Philippines is already emerging from lockdowns, but Filipinos still don’t know Duterte’s approval ratings

Philippine President Rodrigo Duterte (Source: AFP/VNA). Sketched by the Pan Pacific Agency.

MANILA, Jul 18, 2020, PhilStar. Over two quarters have passed but the latest satisfaction ratings of President Rodrigo Duterte are yet to be released by popular polling firms, The Philippine Star reported.

The results of these surveys have never been more important than it is now, with the coronavirus pandemic putting Duterte’s popularity under a tough test as he faces the biggest crisis of his presidency to date in his fourth year in office. However, the stringent restrictions he imposed to fight the virus have also become the same barrier that’s hindering the release of the much-awaited survey data.

“It is harder to approach people face-to-face and ask them questions but actually it’s not just the disease itself that bothers us, it’s the unnecessarily strong lockdowns,” Mahar Mangahas, president of pollster Social Weather Stations (SWS), said in an online forum on Friday.

“Transportation lockdown is the biggest handicap of survey work,” Mangahas added.

Apart from SWS, Pulse Asia also releases quarterly surveys not only on Duterte but also on officials like Vice President Leni Robredo. If the normal calendar of releases would be followed, SWS’s March report, which would capture public sentiment at the onset of the enhanced community quarantine in Luzon, should have been out in April.

As it is, the polling firms already missed two quarters, which would reveal public opinion at the height of the ECQ until the government started gradually rolling back tough lockdown measures in June. Following their typical schedule, SWS’s second quarter poll should be published this month.

In the same online forum, Mangahas said SWS managed to release two reports during the lockdown period, thanks to its database of 31,661 mobile phone numbers that the firm gathered from 2017 to 2019. However, the SWS chief said even mobile phone surveys have disadvantages.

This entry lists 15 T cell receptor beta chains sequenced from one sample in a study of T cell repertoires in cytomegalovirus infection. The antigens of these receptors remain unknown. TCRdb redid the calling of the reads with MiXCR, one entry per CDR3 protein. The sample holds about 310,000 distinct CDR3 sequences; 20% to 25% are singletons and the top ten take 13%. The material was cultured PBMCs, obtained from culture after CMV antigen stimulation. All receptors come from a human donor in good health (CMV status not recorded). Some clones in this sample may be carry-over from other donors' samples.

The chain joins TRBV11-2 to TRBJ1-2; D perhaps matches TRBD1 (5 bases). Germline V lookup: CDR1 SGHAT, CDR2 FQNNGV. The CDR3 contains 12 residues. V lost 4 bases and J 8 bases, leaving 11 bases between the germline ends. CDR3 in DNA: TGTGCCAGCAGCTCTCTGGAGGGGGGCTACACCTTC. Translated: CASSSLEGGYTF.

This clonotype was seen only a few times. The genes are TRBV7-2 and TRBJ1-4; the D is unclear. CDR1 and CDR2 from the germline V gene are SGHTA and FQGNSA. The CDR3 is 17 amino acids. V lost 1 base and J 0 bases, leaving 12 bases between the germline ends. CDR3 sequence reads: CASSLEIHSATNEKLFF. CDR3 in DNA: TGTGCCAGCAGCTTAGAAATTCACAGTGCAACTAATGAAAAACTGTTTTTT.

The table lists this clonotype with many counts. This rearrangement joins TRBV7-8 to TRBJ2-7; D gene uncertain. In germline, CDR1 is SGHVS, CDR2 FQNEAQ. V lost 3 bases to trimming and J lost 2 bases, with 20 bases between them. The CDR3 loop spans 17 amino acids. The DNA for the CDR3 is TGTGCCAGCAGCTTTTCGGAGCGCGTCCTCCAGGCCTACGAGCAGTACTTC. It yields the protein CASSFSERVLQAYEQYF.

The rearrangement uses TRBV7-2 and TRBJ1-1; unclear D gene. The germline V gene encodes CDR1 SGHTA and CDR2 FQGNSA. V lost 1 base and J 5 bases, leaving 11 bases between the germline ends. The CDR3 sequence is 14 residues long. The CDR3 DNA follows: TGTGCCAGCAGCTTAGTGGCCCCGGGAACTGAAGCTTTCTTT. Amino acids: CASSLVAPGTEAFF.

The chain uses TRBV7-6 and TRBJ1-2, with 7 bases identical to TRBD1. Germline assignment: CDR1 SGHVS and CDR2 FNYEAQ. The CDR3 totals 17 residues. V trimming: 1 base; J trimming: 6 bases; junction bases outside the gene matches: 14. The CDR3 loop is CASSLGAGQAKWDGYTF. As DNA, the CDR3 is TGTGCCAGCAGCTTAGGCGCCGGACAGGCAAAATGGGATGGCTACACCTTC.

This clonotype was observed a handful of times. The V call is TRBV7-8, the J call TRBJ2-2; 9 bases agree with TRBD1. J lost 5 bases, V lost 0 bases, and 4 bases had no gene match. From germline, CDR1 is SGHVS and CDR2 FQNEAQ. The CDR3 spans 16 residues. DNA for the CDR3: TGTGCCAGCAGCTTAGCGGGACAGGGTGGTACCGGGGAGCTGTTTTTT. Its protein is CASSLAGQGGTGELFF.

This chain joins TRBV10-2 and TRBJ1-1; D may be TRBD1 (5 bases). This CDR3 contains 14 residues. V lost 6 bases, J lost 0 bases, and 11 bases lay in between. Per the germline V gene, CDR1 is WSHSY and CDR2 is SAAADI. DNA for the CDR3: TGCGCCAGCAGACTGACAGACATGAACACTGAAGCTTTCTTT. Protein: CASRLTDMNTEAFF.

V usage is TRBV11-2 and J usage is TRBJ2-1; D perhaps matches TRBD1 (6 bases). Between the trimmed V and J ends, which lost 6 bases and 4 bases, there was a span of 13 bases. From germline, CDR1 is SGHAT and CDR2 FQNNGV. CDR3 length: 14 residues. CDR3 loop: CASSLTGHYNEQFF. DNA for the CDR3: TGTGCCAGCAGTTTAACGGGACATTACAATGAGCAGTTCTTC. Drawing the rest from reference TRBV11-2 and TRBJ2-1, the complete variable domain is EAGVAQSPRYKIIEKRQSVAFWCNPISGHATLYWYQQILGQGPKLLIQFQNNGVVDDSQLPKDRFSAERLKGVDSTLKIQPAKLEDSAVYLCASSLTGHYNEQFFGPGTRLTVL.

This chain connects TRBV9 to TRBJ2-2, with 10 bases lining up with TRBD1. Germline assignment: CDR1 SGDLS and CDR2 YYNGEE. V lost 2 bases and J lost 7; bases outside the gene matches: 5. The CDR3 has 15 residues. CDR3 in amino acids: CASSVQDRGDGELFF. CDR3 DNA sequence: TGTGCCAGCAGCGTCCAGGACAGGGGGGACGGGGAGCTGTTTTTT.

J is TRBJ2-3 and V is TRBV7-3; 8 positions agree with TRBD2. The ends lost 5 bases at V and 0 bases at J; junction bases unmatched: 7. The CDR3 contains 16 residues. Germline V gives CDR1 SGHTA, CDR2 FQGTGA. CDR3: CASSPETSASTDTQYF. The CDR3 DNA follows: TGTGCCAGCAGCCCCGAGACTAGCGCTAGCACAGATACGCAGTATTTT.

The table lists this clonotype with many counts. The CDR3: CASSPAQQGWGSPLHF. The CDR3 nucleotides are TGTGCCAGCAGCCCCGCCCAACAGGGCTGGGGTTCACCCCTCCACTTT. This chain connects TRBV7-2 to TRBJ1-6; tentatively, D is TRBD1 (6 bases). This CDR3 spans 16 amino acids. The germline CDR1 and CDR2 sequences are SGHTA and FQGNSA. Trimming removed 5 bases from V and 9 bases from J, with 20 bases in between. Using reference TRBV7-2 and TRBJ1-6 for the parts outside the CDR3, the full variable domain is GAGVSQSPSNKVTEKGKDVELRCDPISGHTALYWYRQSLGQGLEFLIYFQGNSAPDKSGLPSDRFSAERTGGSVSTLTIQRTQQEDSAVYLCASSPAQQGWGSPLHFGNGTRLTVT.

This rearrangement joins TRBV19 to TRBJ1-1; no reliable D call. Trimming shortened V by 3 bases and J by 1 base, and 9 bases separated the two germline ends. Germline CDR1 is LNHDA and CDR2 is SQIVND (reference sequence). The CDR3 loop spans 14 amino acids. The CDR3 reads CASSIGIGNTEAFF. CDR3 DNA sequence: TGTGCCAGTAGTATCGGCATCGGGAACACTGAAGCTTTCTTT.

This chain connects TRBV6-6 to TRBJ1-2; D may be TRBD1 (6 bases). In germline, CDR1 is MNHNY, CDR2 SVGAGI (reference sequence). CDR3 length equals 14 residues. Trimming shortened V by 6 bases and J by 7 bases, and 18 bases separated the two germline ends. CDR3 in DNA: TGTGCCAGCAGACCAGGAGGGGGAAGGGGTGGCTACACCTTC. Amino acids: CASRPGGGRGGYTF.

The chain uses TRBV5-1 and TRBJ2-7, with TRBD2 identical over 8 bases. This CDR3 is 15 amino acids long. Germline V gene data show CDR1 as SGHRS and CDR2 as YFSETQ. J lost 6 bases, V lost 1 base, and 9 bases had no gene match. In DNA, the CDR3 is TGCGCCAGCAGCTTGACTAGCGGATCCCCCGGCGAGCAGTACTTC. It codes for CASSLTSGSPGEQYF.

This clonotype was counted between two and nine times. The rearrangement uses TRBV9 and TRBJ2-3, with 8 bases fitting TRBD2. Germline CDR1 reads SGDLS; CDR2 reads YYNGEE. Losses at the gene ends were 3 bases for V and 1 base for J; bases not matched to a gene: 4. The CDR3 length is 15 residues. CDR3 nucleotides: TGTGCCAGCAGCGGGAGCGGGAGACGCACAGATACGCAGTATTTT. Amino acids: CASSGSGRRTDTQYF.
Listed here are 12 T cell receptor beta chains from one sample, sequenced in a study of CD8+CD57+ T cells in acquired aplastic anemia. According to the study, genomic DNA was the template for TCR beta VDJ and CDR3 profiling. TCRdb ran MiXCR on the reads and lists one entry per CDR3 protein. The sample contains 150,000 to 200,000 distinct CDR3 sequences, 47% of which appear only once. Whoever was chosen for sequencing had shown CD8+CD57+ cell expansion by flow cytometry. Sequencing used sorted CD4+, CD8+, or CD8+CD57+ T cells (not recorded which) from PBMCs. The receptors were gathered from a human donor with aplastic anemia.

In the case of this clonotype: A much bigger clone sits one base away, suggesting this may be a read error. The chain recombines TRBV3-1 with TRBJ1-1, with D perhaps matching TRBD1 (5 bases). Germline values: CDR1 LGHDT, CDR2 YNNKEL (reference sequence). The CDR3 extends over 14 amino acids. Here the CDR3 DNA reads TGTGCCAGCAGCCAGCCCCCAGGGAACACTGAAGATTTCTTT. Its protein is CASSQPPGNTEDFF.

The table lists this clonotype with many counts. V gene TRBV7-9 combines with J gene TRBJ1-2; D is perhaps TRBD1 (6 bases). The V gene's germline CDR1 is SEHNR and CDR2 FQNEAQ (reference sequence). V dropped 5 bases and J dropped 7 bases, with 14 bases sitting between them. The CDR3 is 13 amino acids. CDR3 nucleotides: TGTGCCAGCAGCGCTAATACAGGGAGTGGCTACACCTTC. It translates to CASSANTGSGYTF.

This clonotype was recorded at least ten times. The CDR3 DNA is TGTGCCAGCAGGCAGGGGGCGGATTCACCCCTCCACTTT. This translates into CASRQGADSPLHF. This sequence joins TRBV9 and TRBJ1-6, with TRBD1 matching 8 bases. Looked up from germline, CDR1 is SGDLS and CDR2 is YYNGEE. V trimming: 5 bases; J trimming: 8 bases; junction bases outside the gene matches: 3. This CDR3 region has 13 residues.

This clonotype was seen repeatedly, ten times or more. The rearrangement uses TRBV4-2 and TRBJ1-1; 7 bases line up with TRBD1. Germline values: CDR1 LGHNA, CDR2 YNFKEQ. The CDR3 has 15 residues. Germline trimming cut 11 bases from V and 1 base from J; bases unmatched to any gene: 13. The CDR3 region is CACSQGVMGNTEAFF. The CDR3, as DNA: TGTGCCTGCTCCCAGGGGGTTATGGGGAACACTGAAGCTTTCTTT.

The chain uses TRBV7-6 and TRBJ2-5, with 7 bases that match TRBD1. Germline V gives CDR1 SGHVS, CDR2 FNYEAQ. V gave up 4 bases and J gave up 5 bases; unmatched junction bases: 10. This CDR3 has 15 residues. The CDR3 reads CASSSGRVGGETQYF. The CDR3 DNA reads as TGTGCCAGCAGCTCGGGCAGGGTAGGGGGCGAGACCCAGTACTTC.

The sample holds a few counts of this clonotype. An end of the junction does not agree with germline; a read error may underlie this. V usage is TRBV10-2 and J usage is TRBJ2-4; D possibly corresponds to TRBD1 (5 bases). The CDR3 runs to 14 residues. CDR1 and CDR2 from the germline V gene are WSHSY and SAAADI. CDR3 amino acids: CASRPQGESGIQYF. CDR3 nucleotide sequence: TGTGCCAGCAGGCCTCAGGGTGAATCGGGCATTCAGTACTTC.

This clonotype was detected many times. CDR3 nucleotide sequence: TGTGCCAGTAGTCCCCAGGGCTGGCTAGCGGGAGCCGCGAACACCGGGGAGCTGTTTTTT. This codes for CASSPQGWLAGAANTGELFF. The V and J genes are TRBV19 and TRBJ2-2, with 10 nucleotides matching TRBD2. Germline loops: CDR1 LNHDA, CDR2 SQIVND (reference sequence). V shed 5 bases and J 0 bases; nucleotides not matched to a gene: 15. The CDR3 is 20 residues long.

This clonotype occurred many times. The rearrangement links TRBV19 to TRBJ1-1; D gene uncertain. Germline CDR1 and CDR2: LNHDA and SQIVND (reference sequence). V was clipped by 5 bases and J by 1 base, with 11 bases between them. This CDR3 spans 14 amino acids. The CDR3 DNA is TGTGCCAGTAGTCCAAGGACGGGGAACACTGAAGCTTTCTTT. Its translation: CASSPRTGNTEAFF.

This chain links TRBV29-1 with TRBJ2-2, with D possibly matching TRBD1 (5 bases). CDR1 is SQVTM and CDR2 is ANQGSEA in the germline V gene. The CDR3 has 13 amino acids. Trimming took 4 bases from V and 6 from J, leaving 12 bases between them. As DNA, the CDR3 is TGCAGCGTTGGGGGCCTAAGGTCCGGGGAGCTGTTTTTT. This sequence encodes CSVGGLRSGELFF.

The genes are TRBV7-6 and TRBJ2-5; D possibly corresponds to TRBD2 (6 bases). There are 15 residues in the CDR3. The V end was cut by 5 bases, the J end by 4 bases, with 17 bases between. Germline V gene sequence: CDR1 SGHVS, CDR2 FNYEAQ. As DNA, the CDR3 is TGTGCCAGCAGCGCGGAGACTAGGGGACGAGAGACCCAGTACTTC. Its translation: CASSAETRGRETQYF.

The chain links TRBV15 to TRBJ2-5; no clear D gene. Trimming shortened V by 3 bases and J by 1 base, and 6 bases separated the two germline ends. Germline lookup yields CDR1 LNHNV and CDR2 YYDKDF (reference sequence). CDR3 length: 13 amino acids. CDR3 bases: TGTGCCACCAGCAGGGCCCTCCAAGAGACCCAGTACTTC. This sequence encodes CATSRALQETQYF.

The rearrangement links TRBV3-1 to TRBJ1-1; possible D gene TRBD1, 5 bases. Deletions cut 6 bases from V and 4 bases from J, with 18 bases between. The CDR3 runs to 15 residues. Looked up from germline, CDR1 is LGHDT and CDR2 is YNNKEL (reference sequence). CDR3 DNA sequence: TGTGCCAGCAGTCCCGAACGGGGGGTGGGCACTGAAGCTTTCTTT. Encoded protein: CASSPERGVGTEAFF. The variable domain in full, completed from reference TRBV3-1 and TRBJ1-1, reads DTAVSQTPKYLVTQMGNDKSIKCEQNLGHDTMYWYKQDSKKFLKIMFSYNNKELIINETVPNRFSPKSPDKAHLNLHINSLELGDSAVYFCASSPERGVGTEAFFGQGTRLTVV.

Out of the 31,661 mobile phone numbers that SWS collected, only 3,884 respondents completed the phone interviews for the pollster’s May 4-10 survey on the state of Filipinos’ optimism amid the pandemic. The rest of the phone numbers were no longer active, incorrect and cannot be reached, among other reasons. Still, the 3,884 respondents were way bigger than SWS’s typical sample size of 1,200.

Asked whether SWS will also conduct a mobile phone survey to guage Duterte’s satisfaction rating, Mangahas said SWS cannot promise anything at the moment.

“We will not telegraph our subject matter; just wait for what we release,” he said.

For his part, Jose Ramon Albert, a professional statistician, said SWS should “experiment” with their data gathering modes and see how they can continue conducting surveys even in the middle of the outbreak.

Albert, who is also a senior research fellow at the Philippine Institute for Development Studies, cited a study that shows reducing the interviewer’s social presence “may result into higher quality data, greater respondent disclosure and even satisfaction.”

“It would be important to look into whether these alternative modes of data collection may indeed be better or face-to-face is still the gold standard,” Albert said in the same virtual forum.

“My sense is that it depends on context because sometimes for questions that involves social desirability, you may not want to use face-to-face modes,” he added.

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